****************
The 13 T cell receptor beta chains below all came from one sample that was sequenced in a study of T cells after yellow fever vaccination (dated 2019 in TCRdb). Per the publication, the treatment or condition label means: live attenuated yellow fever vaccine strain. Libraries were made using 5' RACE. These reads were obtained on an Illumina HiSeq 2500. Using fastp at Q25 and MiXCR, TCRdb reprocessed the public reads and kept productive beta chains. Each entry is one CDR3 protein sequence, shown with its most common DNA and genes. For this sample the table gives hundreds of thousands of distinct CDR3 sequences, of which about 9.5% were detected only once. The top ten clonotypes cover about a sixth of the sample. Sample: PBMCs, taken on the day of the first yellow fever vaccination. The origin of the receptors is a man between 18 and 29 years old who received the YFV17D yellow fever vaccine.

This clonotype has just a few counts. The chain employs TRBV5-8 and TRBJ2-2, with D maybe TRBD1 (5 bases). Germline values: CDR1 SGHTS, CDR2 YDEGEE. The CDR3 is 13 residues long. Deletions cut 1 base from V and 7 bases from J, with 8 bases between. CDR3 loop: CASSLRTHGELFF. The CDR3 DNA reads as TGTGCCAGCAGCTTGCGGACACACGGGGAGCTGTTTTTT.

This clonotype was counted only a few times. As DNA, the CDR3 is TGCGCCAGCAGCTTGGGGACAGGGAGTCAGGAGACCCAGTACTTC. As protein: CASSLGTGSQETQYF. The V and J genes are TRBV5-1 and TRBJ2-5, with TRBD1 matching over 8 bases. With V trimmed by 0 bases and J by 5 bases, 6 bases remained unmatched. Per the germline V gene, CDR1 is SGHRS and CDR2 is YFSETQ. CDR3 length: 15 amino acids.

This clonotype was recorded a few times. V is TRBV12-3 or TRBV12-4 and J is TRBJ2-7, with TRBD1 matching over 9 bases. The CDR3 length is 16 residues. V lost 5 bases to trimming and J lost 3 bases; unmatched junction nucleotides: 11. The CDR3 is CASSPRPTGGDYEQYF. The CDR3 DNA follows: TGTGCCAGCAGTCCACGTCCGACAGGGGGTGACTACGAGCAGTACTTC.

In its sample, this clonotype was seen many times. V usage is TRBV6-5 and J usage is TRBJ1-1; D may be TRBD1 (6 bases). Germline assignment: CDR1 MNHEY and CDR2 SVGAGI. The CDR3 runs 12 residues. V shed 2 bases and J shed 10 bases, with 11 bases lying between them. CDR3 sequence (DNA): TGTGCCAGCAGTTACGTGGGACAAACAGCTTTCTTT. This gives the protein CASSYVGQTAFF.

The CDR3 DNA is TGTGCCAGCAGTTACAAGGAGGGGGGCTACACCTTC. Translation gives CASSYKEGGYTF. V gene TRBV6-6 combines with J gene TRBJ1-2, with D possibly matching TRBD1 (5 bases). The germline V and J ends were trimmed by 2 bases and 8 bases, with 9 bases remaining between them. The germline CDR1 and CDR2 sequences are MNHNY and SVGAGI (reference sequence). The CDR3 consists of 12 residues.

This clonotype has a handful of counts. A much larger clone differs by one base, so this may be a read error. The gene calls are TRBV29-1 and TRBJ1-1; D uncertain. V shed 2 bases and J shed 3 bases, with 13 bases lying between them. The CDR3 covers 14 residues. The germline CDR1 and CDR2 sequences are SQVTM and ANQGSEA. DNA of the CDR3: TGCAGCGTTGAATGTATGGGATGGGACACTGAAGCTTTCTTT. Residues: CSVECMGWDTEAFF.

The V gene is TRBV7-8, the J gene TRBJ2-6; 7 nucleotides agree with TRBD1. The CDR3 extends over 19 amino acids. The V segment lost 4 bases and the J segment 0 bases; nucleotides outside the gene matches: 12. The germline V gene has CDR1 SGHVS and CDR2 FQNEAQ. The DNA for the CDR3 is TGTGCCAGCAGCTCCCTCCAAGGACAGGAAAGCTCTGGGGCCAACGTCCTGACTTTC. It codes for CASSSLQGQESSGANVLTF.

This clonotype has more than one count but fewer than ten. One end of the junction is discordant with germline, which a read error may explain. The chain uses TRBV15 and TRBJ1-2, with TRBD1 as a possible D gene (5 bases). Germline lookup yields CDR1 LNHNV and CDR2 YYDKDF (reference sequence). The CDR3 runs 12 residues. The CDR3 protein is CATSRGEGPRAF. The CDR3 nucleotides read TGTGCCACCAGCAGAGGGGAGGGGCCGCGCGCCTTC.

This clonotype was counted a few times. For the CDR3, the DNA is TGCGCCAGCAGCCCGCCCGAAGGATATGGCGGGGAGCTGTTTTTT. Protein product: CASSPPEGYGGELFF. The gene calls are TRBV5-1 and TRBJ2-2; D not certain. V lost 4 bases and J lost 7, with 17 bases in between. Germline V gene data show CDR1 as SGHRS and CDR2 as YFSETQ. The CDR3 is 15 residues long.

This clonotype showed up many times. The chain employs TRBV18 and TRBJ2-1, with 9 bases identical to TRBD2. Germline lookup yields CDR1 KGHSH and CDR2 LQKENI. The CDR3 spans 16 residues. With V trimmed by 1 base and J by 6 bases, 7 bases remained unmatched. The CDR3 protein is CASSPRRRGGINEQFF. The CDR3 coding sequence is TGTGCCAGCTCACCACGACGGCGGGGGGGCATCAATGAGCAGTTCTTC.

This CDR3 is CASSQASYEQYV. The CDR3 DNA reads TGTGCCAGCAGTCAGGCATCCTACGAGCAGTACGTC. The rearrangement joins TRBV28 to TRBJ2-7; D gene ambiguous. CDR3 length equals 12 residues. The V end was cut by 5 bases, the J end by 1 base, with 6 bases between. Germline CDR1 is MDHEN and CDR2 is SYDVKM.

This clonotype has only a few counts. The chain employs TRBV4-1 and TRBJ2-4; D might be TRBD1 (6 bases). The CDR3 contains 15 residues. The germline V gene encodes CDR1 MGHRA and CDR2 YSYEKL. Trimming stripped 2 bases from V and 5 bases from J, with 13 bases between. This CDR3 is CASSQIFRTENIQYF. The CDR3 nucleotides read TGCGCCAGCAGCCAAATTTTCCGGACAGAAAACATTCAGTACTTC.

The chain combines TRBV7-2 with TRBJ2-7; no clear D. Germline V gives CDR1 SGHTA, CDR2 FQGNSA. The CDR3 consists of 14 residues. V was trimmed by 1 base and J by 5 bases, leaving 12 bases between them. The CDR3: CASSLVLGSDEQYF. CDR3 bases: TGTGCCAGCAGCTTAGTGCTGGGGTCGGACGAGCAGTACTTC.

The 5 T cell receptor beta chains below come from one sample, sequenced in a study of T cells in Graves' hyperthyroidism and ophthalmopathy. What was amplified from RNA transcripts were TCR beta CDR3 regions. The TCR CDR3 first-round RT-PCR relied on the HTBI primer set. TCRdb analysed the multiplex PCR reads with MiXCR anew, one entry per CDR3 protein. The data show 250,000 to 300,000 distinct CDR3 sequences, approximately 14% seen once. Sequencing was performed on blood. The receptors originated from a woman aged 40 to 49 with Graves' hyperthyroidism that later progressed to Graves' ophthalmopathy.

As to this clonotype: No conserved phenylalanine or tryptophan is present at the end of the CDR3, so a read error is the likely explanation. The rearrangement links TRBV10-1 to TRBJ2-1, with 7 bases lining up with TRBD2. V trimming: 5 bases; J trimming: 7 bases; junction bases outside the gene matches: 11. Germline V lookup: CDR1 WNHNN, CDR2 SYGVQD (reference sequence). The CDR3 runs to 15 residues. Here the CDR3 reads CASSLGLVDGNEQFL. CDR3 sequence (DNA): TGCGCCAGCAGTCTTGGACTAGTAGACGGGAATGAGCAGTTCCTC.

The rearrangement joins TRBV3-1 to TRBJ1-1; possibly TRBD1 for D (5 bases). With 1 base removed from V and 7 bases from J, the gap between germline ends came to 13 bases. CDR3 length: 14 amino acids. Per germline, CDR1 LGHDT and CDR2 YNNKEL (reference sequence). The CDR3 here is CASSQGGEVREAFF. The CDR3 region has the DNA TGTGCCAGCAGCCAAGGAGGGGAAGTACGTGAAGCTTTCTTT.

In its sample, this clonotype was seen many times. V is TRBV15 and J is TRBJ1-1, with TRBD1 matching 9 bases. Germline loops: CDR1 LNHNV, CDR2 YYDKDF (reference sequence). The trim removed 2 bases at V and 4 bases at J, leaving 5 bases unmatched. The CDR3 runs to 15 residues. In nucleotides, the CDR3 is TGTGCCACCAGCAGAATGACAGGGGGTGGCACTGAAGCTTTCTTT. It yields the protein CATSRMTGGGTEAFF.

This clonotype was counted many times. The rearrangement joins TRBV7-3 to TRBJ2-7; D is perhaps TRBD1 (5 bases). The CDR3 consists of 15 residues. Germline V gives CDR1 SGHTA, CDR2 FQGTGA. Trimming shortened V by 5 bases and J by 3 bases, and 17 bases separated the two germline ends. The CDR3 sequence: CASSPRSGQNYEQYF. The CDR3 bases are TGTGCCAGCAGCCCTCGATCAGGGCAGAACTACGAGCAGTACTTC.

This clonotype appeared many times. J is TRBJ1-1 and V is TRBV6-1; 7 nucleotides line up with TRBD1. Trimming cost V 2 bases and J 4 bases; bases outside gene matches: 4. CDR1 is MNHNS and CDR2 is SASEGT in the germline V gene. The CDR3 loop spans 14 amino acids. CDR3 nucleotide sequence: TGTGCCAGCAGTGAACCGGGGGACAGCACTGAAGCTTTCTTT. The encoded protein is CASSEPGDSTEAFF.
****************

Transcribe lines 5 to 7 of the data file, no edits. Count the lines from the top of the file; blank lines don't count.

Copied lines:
In its sample, this clonotype was seen many times. V usage is TRBV6-5 and J usage is TRBJ1-1; D may be TRBD1 (6 bases). Germline assignment: CDR1 MNHEY and CDR2 SVGAGI. The CDR3 runs 12 residues. V shed 2 bases and J shed 10 bases, with 11 bases lying between them. CDR3 sequence (DNA): TGTGCCAGCAGTTACGTGGGACAAACAGCTTTCTTT. This gives the protein CASSYVGQTAFF.

The CDR3 DNA is TGTGCCAGCAGTTACAAGGAGGGGGGCTACACCTTC. Translation gives CASSYKEGGYTF. V gene TRBV6-6 combines with J gene TRBJ1-2, with D possibly matching TRBD1 (5 bases). The germline V and J ends were trimmed by 2 bases and 8 bases, with 9 bases remaining between them. The germline CDR1 and CDR2 sequences are MNHNY and SVGAGI (reference sequence). The CDR3 consists of 12 residues.

This clonotype has a handful of counts. A much larger clone differs by one base, so this may be a read error. The gene calls are TRBV29-1 and TRBJ1-1; D uncertain. V shed 2 bases and J shed 3 bases, with 13 bases lying between them. The CDR3 covers 14 residues. The germline CDR1 and CDR2 sequences are SQVTM and ANQGSEA. DNA of the CDR3: TGCAGCGTTGAATGTATGGGATGGGACACTGAAGCTTTCTTT. Residues: CSVECMGWDTEAFF.